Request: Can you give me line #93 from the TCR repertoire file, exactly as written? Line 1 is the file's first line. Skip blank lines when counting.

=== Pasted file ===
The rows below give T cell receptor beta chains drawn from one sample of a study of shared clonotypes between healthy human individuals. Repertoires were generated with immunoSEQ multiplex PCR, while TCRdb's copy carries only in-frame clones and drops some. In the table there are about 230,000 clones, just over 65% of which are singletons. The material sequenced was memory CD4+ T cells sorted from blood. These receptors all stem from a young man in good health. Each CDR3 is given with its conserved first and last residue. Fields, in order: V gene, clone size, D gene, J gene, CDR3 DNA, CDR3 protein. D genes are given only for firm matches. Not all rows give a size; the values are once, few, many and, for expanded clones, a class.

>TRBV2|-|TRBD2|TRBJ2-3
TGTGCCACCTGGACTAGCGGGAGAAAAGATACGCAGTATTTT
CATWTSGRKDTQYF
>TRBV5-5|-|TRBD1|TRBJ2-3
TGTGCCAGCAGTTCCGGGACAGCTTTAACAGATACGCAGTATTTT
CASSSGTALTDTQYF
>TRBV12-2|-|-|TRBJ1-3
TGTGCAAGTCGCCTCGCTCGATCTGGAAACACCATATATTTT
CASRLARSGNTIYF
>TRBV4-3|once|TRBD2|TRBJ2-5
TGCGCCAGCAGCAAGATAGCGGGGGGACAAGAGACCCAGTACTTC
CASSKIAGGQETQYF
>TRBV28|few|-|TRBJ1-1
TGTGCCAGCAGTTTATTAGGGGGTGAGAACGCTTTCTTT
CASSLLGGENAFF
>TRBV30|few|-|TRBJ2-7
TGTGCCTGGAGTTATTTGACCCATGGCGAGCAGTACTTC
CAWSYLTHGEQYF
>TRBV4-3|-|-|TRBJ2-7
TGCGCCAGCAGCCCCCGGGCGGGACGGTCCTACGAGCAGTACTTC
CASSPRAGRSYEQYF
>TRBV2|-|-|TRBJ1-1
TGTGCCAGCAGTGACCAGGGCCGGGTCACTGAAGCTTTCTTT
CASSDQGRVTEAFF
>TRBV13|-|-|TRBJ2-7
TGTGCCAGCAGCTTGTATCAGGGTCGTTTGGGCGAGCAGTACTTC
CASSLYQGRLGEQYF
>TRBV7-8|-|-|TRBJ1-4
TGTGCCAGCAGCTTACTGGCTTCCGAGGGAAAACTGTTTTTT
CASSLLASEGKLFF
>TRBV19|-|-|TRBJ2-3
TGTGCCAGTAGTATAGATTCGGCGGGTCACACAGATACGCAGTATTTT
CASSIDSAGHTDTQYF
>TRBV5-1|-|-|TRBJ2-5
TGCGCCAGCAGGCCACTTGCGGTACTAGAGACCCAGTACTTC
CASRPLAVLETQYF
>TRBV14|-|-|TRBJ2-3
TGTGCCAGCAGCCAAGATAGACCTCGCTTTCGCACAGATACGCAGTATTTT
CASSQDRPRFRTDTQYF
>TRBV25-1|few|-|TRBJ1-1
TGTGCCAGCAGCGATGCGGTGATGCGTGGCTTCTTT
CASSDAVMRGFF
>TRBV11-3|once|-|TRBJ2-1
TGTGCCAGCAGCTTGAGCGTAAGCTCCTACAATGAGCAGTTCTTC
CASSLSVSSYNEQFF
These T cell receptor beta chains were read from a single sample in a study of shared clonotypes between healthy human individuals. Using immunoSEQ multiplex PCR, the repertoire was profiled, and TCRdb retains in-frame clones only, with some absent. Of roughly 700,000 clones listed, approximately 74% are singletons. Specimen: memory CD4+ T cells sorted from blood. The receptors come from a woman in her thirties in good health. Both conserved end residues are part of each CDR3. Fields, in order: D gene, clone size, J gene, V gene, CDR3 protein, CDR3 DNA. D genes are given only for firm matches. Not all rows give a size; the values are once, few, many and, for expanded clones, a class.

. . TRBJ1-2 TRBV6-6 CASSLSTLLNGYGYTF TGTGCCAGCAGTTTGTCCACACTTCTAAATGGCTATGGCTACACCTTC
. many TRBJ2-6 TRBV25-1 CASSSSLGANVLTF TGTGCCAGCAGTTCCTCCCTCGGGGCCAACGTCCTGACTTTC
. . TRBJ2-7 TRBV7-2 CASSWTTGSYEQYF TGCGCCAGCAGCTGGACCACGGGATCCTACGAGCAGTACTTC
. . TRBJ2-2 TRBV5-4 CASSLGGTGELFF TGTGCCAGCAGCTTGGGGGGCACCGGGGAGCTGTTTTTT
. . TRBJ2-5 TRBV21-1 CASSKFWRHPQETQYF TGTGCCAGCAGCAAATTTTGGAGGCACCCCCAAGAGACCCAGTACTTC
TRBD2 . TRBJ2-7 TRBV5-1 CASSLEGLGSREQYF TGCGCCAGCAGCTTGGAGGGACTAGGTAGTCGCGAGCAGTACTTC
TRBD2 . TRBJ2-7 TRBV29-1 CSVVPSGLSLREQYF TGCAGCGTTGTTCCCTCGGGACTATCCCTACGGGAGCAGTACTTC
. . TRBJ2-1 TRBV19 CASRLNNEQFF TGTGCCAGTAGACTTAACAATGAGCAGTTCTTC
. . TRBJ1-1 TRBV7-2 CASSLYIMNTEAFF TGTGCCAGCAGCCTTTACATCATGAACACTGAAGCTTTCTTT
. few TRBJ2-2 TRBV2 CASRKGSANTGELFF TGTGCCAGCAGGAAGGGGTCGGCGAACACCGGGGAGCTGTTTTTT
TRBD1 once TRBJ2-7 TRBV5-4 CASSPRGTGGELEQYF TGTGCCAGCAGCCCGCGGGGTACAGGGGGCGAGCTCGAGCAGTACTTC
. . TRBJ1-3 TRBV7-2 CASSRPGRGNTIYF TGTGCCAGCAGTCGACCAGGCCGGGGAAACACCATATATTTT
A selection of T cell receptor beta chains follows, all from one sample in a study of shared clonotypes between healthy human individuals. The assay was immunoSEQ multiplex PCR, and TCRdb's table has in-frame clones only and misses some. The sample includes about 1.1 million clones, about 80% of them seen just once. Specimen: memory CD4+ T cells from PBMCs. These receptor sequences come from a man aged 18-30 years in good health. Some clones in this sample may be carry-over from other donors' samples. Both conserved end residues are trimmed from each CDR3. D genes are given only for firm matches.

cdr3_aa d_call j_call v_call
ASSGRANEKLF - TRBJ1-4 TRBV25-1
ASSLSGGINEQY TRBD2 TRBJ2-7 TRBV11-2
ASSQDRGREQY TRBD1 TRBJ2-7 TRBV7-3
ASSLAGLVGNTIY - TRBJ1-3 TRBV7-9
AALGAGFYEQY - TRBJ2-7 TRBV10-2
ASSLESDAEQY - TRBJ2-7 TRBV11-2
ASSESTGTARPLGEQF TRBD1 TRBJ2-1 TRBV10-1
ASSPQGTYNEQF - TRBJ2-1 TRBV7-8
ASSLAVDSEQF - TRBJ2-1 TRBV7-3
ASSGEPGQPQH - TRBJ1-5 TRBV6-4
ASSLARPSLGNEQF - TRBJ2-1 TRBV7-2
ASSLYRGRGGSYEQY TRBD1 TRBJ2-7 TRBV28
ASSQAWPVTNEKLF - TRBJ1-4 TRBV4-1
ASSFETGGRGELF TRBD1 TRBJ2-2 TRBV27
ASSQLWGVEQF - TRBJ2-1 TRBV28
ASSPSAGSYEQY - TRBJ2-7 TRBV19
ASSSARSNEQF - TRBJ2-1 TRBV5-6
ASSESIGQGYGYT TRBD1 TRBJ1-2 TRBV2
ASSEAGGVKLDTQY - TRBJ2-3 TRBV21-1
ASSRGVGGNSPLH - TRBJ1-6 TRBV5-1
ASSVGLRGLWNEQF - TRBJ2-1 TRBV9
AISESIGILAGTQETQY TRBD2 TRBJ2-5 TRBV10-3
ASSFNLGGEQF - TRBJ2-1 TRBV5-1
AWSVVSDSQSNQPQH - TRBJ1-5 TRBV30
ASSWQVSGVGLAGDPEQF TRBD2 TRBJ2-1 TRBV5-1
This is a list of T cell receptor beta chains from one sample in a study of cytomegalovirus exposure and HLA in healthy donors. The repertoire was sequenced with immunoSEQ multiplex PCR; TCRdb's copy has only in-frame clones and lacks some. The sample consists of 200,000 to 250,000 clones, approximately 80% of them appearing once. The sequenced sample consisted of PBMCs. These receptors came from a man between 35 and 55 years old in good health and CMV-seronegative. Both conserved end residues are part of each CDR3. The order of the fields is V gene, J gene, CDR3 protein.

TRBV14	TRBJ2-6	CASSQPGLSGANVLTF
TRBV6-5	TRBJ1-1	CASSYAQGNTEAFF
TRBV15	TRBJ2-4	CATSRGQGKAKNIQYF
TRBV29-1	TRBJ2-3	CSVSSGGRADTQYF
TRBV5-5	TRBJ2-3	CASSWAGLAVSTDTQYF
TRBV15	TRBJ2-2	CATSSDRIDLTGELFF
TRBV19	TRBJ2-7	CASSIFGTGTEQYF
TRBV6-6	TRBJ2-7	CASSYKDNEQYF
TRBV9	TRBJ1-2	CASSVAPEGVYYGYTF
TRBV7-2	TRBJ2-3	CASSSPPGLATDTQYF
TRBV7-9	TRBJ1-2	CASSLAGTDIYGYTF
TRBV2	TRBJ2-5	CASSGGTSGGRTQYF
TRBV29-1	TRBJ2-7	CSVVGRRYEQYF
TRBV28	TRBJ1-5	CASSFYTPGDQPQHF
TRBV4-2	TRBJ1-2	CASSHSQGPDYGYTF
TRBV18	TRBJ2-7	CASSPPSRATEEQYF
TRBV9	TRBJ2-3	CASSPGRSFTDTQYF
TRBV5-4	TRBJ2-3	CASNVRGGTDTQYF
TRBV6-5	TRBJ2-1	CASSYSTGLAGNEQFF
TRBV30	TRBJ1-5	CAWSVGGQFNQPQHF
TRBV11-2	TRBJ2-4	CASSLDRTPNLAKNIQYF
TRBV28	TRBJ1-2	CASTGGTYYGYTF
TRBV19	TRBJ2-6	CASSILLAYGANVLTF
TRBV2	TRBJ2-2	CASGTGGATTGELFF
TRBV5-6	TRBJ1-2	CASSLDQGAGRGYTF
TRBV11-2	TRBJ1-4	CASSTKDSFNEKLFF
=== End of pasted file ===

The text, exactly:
TRBV15	TRBJ2-2	CATSSDRIDLTGELFF